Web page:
Exercises You Can Do at Work
Sitting can shorten your life, increasing your risk for diabetes, obesity, and depression. Boost your health with exercises you can easily fit into your workday.
If you sit at a desk all day, your job is endangering your health. Long periods of sitting cut blood flow to your legs and increase your risk of everything from plaque buildup in your arteries to diabetes and depression. Yet less than a fifth of all jobs in the United States include any physical activity beyond using a keyboard.
That wasn’t true 50 years ago, when half of all U.S. jobs. involved moderate physical activity, according to a study at the University of South Carolina, which links sedentary jobs to the current obesity epidemic.
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Sitting for hours each day is bad for you even if you also workout. Working eight hours straight and then sweating like mad at the gym isn’t the ticket. You need to move during those eight hours. All this bad news has led some people to try stand-up desks or treadmills under their desks, but the evidence for these strategies is mixed.
Try to move at least every half hour
Standing up, walking down the hall, or performing other moderate exercises for just two minutes can potentially extend the lifespan of those who otherwise sit for more than half of their waking hours, according to a study with data from more than 3,000 people. Scientists at the University of Utah School of Medicine found even a little movement throughout an otherwise mostly sedentary day lowered the risk of dying by 33 percent.
“Our study suggests that even small changes can have a big impact,” said lead researcher and biostatistician Tom Greene, PhD.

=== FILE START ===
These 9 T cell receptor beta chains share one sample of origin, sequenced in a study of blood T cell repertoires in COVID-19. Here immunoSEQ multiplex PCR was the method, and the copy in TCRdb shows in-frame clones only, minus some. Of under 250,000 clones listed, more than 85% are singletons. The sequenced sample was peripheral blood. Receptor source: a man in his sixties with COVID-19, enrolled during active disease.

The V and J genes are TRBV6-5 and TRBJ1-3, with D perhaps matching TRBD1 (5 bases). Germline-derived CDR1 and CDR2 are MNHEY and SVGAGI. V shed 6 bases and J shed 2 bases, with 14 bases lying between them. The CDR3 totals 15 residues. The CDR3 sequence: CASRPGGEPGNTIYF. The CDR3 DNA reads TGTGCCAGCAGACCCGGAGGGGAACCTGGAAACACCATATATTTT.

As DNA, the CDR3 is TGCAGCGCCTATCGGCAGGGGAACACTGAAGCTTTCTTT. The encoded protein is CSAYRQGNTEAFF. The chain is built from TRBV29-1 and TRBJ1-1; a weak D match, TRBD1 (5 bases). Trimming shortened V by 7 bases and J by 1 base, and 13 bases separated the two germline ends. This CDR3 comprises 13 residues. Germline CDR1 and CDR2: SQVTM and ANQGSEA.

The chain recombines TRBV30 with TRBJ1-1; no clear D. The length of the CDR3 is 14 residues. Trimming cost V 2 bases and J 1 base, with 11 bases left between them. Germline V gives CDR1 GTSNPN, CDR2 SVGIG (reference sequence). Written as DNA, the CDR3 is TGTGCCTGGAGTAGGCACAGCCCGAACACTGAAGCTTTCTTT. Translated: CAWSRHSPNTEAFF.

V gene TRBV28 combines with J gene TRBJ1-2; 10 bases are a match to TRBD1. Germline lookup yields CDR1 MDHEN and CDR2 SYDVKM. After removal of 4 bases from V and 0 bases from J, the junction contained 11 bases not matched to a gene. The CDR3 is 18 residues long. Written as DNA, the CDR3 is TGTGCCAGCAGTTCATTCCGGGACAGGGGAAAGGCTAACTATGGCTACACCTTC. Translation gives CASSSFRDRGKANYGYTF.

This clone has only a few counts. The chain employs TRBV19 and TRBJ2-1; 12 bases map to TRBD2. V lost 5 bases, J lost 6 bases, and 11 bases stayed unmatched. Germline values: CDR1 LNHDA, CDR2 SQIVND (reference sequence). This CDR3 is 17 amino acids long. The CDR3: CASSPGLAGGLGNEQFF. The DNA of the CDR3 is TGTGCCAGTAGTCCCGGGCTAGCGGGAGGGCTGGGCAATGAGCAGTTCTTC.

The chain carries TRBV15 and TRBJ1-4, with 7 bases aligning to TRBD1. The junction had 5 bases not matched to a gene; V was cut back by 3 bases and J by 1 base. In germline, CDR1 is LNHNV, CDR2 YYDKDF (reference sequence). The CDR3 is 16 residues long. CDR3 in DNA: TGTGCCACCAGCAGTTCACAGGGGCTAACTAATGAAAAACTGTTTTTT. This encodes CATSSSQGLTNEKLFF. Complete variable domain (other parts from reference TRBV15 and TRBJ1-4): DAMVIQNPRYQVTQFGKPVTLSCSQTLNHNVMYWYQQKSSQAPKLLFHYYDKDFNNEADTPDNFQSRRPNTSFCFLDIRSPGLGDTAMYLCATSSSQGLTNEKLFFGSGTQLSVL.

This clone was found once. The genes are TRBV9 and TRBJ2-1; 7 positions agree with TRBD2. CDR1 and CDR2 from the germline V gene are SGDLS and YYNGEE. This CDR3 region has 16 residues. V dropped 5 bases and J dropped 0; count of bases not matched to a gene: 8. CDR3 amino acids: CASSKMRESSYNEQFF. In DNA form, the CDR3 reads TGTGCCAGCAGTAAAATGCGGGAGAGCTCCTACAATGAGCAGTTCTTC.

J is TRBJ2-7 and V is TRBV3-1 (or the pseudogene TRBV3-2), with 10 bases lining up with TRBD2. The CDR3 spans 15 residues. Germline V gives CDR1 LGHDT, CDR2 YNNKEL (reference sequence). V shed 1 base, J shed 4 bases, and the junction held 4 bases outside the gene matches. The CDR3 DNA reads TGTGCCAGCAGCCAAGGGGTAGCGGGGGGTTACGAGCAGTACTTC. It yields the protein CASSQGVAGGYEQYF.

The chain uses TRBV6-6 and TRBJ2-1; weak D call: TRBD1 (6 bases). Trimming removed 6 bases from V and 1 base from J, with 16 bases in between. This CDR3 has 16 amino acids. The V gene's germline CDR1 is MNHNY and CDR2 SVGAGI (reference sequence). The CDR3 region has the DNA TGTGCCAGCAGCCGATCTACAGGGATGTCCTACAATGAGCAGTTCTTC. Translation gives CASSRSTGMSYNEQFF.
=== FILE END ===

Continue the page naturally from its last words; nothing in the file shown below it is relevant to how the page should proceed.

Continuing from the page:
In addition to lowering your risk for certain health problems, taking a break from work for even a few minutes to exercise throughout your workday can boost your energy level.
Tips for exercising at work
- Take the stairs whenever you can — five to seven times a day is a good goal.
- March in place, take a brief walk around your office, or walk quickly up and down the hall to increase your energy and blood flow. For more intense exercise, bring your knees towards hip level and transfer your weight quickly while marching in place.
- Increase your heartrate with jumping jacks. For a lower impact version, raise your right arm out to the side while tapping your left toe out to the side, then switch sides.
- Do the football shuffle. Stand with your feet shoulder width apart, slightly bend your knees, and take quick steps.
- Strengthen your legs by standing with your feet hip width apart. Lower your hips slightly, as if you’re about to sit in a chair, then return to standing.
- Sit up tall in a chair, lift one leg, and straighten. Hold for two seconds and lower your leg. Repeat with the other side.
- Squeeze your shoulder blades together and away from your ears to stretch your back and shoulders. Hold for three seconds and release. Repeat 15 times.
- Hold your arms in front of you and gently circle your wrists in a clockwise motion followed by a counterclockwise motion.
- Make fists and then open your hands as wide as you can. Repeat several times.
If you work at home
Working from home has become trendy. Although some people like the freedom, flexibility, and lack of commuting, working at home can create other health risks.
An inadequate workspace (both at home and in the office) can lead to back and neck pain. To prevent or alleviate such pain, you should practice correct siting posture and take short breaks each hour to move around and stretch.
The UCLA Department of Ergonomics offers these tips for setting up a proper workstation.
August 25, 2022
Janet O’Dell, RN